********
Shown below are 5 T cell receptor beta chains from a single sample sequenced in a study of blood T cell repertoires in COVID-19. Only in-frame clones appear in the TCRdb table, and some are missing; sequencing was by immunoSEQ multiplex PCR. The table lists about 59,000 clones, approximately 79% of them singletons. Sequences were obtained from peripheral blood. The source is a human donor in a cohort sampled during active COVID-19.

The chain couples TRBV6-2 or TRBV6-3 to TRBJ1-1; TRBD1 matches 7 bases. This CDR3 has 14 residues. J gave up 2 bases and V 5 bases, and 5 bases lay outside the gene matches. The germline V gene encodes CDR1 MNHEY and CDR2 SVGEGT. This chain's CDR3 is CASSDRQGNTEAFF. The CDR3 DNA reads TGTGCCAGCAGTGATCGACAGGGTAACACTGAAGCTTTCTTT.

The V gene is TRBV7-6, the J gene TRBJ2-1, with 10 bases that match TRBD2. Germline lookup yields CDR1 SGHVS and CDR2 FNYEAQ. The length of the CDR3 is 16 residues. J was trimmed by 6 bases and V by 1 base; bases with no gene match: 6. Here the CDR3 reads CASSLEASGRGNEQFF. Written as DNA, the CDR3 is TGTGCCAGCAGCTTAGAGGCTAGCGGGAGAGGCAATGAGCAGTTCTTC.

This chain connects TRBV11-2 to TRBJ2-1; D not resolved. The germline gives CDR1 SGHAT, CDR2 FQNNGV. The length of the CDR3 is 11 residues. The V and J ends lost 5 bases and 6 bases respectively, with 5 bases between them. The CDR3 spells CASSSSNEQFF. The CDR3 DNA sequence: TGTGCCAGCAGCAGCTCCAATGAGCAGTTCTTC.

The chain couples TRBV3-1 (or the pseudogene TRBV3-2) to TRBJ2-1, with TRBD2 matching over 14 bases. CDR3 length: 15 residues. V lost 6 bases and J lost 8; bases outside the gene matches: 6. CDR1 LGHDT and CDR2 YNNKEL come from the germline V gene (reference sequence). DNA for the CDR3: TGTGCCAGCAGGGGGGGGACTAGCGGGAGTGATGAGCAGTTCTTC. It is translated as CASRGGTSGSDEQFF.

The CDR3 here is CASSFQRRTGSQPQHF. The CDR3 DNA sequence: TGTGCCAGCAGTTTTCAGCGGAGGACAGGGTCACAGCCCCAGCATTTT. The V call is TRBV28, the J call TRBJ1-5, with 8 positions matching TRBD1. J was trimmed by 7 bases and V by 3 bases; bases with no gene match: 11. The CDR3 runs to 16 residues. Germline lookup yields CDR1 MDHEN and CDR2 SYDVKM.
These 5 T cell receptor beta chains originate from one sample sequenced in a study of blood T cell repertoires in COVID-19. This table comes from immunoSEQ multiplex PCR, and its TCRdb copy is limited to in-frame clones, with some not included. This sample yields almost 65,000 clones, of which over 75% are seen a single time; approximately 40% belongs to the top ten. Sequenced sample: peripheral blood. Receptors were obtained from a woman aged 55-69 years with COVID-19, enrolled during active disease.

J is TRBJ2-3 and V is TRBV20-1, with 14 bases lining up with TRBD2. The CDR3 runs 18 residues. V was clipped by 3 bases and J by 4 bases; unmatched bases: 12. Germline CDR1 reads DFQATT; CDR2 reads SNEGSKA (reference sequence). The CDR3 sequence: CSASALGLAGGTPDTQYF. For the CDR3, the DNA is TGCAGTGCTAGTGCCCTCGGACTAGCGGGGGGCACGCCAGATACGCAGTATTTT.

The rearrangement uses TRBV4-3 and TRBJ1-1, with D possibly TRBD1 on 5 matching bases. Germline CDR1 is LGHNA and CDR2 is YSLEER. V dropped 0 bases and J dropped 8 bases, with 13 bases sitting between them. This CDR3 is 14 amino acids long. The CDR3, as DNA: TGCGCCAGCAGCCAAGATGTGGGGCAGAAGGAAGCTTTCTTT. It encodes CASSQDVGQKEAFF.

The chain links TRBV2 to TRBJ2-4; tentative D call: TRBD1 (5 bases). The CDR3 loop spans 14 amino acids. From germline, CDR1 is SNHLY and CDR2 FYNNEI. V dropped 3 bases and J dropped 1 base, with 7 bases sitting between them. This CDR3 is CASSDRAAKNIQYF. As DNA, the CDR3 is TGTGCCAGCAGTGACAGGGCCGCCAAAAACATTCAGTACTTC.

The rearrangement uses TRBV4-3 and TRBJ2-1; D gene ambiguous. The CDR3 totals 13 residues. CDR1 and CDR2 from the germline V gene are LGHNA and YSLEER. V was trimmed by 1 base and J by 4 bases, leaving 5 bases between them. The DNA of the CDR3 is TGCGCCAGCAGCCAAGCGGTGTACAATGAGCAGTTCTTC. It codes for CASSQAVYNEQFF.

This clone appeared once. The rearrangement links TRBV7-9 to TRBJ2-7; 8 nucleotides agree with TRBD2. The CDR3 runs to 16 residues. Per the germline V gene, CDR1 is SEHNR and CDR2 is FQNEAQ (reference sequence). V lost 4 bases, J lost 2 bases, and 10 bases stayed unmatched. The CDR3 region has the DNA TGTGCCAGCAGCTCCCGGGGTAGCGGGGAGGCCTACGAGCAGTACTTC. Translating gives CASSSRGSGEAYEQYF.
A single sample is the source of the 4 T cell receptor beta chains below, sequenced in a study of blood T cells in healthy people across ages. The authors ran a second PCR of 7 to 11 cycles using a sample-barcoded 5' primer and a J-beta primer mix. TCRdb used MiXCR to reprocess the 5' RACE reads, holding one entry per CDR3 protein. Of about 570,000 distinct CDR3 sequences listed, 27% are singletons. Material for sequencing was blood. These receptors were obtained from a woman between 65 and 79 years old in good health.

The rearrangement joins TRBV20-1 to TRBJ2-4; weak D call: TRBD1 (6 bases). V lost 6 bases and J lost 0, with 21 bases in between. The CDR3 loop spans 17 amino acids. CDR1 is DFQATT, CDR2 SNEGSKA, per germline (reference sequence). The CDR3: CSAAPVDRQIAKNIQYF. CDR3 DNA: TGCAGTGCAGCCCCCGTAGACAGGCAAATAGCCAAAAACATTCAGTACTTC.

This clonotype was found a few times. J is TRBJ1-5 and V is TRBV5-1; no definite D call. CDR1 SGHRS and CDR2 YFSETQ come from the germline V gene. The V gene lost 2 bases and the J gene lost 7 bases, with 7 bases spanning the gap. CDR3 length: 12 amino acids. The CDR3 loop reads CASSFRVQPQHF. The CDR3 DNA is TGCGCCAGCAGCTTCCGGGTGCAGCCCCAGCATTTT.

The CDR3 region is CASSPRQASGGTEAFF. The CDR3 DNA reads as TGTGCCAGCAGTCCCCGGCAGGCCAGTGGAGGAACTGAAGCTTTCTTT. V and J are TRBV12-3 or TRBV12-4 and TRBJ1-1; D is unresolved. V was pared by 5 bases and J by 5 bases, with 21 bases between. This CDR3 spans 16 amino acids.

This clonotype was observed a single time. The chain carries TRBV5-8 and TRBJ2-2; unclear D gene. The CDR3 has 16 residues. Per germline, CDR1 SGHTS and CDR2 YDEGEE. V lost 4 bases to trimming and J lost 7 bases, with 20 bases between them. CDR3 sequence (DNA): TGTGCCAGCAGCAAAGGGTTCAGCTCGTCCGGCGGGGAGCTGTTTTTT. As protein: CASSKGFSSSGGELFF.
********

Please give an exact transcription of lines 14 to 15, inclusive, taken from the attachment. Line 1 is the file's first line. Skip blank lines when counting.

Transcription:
The rearrangement joins TRBV20-1 to TRBJ2-4; weak D call: TRBD1 (6 bases). V lost 6 bases and J lost 0, with 21 bases in between. The CDR3 loop spans 17 amino acids. CDR1 is DFQATT, CDR2 SNEGSKA, per germline (reference sequence). The CDR3: CSAAPVDRQIAKNIQYF. CDR3 DNA: TGCAGTGCAGCCCCCGTAGACAGGCAAATAGCCAAAAACATTCAGTACTTC.

This clonotype was found a few times. J is TRBJ1-5 and V is TRBV5-1; no definite D call. CDR1 SGHRS and CDR2 YFSETQ come from the germline V gene. The V gene lost 2 bases and the J gene lost 7 bases, with 7 bases spanning the gap. CDR3 length: 12 amino acids. The CDR3 loop reads CASSFRVQPQHF. The CDR3 DNA is TGCGCCAGCAGCTTCCGGGTGCAGCCCCAGCATTTT.